Saturday, December 31, 2016

The Great White Hope

It's made clear early on in Martin Ritt's The Great White Hope that Jack Jefferson (James Earl Jones, who's basically Jack Johnson in all but name) has controversy following him like a bad smell. There are many things that have earned him a bad reputation, none more so than his relationship with Eleanor Bachman (Jane Alexander).

This being made a few years after the Loving v. Virginia ruling, there are several aspects of The Great White Hope that make it more dated than it should be. It focuses more on the matter of race more than anything else happening in the film. Sure, it might have been daring stuff back in 1970 but it doesn't hold water in 2016.

Similarly, The Great White Hope seems conflicted as to which subject to focus on solely: Jack and Eleanor's relationship (and what those around them feel about it) or his boxing career. Again, this is set in the 1910s so racism was unfortunately commonplace. But even then it feels heavyhanded. (Then again, subtlety wasn't really a known aspect in other titles from the 1970s.)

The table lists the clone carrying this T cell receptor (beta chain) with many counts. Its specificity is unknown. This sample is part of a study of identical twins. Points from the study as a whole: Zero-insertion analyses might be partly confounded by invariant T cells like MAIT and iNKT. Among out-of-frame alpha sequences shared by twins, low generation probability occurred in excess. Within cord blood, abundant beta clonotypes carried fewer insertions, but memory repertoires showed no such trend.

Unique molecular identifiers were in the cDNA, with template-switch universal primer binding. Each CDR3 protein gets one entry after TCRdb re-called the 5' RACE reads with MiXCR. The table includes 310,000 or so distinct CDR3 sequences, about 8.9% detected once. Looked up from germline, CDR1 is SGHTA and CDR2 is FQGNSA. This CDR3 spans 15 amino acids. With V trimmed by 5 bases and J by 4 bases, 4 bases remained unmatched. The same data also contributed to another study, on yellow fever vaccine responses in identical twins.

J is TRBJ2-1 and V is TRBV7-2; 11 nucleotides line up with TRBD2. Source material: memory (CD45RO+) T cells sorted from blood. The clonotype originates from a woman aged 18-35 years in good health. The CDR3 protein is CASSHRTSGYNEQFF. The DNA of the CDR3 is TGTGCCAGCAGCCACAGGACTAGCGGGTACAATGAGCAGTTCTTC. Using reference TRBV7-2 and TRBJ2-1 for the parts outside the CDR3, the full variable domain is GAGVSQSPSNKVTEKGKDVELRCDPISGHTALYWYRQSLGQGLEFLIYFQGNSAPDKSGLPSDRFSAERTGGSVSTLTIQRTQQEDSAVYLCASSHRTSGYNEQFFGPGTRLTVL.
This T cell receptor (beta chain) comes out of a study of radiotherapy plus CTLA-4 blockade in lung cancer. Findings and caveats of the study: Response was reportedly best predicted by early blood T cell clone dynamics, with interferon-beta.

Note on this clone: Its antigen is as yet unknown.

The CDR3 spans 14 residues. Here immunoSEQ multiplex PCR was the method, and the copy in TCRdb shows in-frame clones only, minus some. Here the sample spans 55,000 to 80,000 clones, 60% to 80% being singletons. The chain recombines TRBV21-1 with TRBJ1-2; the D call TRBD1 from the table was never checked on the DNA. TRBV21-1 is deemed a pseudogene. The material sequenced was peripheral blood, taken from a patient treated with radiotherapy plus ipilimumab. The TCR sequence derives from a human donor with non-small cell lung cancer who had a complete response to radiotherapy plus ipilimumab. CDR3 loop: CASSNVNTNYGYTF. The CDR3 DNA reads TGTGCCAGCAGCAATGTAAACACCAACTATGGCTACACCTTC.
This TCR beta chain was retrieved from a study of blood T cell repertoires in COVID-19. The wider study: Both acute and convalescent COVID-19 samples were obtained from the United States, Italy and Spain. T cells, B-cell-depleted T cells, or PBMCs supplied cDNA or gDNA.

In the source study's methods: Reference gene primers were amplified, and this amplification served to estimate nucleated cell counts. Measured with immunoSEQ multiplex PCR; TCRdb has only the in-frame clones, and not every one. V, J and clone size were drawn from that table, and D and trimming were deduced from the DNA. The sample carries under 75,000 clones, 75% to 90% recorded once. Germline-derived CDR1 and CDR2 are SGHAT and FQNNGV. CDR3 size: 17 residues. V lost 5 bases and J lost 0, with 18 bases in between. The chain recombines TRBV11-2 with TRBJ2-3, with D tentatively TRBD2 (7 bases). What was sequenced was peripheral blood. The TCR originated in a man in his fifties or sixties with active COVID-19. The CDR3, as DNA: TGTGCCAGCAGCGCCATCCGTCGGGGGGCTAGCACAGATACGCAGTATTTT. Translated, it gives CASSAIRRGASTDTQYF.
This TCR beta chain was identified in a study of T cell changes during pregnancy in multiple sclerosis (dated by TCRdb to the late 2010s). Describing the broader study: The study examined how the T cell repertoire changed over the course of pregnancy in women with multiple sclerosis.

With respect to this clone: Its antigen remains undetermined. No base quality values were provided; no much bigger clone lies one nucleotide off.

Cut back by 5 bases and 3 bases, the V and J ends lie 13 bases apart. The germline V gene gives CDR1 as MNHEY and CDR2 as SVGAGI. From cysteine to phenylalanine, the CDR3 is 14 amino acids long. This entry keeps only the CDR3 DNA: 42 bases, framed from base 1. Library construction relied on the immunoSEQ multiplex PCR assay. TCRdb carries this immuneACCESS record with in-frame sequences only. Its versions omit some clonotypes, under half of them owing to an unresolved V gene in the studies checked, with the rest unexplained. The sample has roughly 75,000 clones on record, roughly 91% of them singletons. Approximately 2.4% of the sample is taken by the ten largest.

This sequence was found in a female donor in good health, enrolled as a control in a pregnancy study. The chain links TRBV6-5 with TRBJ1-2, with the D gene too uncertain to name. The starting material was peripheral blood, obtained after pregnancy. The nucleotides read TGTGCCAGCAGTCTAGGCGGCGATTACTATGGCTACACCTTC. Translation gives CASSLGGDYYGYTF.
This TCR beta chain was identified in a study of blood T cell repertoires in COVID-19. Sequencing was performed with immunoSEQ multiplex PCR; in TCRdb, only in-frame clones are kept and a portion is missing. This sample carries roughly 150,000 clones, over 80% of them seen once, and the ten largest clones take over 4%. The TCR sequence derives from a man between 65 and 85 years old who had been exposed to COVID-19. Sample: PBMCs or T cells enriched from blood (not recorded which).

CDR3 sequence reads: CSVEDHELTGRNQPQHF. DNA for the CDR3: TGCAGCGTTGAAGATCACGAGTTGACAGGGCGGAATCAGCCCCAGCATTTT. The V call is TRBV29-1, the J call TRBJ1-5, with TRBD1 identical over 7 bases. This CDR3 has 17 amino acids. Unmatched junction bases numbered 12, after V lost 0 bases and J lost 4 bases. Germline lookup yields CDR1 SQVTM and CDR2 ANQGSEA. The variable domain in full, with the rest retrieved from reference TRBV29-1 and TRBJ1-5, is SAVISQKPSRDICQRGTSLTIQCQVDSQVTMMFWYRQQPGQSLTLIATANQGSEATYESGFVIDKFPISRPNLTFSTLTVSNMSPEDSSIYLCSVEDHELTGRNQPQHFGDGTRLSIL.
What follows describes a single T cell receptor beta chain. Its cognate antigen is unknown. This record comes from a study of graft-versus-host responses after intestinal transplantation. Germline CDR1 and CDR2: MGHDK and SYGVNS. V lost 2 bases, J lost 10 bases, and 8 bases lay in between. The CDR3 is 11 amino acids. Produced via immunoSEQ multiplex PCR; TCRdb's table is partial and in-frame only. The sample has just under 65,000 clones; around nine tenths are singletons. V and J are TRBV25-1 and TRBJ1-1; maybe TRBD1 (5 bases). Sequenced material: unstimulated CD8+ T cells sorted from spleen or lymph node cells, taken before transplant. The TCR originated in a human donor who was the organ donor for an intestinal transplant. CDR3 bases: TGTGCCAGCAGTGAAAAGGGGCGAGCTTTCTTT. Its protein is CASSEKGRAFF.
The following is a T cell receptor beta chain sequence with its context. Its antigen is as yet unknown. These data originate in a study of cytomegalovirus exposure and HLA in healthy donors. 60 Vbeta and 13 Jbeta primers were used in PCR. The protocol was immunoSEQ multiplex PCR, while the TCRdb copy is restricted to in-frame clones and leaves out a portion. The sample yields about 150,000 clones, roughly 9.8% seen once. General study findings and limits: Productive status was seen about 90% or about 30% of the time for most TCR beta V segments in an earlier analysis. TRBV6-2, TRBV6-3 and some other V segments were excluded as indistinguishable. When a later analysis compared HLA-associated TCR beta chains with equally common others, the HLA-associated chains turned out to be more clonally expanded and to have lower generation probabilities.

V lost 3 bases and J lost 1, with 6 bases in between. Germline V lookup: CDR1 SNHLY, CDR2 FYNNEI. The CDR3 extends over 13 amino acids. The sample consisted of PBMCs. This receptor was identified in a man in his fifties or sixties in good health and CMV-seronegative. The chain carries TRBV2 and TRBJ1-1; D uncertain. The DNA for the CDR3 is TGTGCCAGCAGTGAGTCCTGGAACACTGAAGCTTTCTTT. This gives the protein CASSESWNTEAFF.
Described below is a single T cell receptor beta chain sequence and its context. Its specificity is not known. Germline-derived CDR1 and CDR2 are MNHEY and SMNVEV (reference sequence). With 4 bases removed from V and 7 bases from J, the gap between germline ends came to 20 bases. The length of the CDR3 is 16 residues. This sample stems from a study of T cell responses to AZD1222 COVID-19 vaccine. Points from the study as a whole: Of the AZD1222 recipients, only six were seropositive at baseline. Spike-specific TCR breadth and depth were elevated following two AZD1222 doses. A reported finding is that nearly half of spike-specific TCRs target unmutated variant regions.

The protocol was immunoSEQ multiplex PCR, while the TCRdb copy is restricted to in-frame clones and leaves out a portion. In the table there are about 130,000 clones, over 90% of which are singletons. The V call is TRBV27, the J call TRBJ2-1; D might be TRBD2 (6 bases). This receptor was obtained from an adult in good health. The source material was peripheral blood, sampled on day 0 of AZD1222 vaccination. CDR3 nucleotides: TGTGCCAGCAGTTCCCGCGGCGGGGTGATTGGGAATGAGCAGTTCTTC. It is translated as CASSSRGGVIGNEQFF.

Now if the film hasn't held up, what of Jones and Alexander's work in The Great White Hope? Admittedly he's forever known for Star Wars and she's the lesser-known of the multi-nominated actors, but overall they don't really provide anything groundbreaking. Maybe back then they did but certainly don't now.

The Great White Hope was perhaps something of high quality upon its release but it certainly hasn't held up decades later. (Hey, not everything from the 1970s was good.) All in all, only see it if you're going through every Oscar-nominated performance.

My Rating: ***

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